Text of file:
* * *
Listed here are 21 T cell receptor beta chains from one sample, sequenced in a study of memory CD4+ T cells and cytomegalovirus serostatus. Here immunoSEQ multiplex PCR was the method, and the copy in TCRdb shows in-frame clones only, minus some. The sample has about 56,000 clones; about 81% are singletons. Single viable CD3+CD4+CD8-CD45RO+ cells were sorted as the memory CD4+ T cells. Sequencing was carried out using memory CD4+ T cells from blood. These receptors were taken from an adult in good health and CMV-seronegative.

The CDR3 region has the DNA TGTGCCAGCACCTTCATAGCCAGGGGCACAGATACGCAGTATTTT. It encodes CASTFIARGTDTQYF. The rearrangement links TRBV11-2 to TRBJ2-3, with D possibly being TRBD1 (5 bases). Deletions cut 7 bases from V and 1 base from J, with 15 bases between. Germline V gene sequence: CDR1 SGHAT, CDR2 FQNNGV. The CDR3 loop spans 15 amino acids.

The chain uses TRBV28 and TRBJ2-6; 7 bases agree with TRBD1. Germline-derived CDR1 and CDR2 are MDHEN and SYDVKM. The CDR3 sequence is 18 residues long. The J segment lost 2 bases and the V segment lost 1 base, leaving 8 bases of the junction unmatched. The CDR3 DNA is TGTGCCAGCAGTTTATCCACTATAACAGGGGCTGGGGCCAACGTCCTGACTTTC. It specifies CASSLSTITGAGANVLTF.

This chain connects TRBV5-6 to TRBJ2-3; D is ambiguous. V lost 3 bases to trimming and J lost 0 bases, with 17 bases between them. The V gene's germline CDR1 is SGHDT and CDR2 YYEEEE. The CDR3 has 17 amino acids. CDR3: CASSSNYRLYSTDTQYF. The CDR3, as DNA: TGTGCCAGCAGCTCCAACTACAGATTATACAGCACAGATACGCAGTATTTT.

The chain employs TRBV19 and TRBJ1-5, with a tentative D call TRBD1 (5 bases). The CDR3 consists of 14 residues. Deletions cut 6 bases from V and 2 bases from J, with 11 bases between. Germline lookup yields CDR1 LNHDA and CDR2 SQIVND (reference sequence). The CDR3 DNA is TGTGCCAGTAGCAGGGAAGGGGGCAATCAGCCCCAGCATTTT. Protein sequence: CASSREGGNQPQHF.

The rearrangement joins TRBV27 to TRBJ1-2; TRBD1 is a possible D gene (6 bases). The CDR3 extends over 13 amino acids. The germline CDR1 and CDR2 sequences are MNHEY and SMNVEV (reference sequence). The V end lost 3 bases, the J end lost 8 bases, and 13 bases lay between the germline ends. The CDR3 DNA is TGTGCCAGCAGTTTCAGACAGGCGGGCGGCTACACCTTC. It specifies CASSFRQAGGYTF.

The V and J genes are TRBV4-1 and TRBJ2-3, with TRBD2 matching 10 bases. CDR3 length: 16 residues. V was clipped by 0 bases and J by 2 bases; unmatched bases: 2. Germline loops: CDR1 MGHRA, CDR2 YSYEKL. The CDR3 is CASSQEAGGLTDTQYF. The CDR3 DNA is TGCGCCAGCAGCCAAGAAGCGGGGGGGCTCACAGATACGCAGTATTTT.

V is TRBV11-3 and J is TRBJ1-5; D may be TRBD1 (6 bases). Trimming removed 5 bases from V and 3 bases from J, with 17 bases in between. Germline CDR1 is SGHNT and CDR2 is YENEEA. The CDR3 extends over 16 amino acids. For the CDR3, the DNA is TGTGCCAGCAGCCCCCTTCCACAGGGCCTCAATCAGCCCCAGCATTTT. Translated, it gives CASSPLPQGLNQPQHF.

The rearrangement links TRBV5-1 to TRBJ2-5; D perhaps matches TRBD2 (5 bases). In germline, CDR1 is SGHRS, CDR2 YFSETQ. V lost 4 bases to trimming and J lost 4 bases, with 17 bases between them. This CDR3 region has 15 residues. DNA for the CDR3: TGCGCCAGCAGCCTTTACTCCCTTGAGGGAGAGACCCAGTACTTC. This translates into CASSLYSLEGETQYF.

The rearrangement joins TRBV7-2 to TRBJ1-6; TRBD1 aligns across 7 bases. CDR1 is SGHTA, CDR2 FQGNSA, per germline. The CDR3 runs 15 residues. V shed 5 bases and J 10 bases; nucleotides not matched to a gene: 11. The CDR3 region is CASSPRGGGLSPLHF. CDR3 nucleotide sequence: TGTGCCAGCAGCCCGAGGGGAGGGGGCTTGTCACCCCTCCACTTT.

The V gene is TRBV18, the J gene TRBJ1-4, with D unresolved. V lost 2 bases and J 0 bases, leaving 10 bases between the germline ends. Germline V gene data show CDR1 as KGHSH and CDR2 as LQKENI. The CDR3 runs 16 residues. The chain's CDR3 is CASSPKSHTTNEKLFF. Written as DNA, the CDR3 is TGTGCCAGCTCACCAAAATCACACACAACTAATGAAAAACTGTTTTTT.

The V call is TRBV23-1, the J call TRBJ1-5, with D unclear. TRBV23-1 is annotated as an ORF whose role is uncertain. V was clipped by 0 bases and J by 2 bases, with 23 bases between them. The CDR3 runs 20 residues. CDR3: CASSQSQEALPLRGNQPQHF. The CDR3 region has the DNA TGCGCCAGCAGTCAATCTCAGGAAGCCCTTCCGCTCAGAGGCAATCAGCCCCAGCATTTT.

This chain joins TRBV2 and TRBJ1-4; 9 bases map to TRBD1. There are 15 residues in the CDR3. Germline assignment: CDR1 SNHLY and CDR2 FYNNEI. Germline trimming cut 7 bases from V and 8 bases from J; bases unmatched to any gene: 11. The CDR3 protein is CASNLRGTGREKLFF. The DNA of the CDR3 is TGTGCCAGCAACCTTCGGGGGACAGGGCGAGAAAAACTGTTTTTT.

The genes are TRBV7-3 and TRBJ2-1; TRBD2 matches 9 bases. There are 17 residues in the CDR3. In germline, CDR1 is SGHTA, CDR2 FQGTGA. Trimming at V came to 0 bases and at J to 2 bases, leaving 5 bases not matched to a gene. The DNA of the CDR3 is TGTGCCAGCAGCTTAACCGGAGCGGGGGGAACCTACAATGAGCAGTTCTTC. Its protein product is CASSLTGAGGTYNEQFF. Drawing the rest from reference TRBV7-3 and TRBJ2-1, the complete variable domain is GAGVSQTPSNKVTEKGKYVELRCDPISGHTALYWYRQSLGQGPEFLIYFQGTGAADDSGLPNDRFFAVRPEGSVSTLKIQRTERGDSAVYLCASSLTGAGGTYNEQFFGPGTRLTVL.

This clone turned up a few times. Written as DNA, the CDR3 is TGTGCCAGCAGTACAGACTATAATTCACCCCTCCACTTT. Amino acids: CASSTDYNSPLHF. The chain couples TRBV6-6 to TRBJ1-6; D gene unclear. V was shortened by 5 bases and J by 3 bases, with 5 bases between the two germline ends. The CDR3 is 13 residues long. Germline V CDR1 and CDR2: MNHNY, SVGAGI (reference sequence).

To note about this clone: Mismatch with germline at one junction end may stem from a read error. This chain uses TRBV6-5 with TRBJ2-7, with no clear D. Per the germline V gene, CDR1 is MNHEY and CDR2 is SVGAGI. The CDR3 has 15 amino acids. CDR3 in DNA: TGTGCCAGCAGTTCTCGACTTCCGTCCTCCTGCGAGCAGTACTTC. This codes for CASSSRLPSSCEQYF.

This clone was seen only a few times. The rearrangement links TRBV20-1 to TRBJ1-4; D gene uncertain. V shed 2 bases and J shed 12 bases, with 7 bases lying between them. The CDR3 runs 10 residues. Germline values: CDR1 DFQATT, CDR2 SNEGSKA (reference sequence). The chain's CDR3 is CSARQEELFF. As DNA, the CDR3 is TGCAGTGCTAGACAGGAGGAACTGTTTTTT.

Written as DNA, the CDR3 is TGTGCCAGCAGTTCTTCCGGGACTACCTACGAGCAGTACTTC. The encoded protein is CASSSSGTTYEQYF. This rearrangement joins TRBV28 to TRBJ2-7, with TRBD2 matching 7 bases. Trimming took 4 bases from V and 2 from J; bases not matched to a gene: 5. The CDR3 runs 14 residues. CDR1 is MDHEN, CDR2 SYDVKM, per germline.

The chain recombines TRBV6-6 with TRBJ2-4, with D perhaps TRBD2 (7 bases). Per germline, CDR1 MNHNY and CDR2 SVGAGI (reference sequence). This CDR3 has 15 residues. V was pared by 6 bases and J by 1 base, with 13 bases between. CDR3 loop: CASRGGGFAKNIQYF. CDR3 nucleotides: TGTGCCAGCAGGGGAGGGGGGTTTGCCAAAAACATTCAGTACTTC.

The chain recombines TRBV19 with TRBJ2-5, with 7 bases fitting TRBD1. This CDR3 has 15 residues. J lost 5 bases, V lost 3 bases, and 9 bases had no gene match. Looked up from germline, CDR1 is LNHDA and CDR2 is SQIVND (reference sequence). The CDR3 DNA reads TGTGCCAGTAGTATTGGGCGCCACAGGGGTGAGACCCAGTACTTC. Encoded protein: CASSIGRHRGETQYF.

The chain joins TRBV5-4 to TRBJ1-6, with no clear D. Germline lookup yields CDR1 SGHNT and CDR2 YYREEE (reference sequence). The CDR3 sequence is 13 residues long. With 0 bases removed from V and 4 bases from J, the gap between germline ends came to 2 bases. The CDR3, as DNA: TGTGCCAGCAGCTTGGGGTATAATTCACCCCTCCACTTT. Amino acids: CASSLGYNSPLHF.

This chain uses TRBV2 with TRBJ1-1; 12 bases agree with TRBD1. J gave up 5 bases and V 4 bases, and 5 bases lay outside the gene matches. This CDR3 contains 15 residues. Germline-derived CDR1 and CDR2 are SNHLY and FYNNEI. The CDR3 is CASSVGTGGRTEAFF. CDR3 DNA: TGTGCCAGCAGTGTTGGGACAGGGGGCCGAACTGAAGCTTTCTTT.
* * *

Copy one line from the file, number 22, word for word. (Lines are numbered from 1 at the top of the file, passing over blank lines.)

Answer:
This chain uses TRBV2 with TRBJ1-1; 12 bases agree with TRBD1. J gave up 5 bases and V 4 bases, and 5 bases lay outside the gene matches. This CDR3 contains 15 residues. Germline-derived CDR1 and CDR2 are SNHLY and FYNNEI. The CDR3 is CASSVGTGGRTEAFF. CDR3 DNA: TGTGCCAGCAGTGTTGGGACAGGGGGCCGAACTGAAGCTTTCTTT.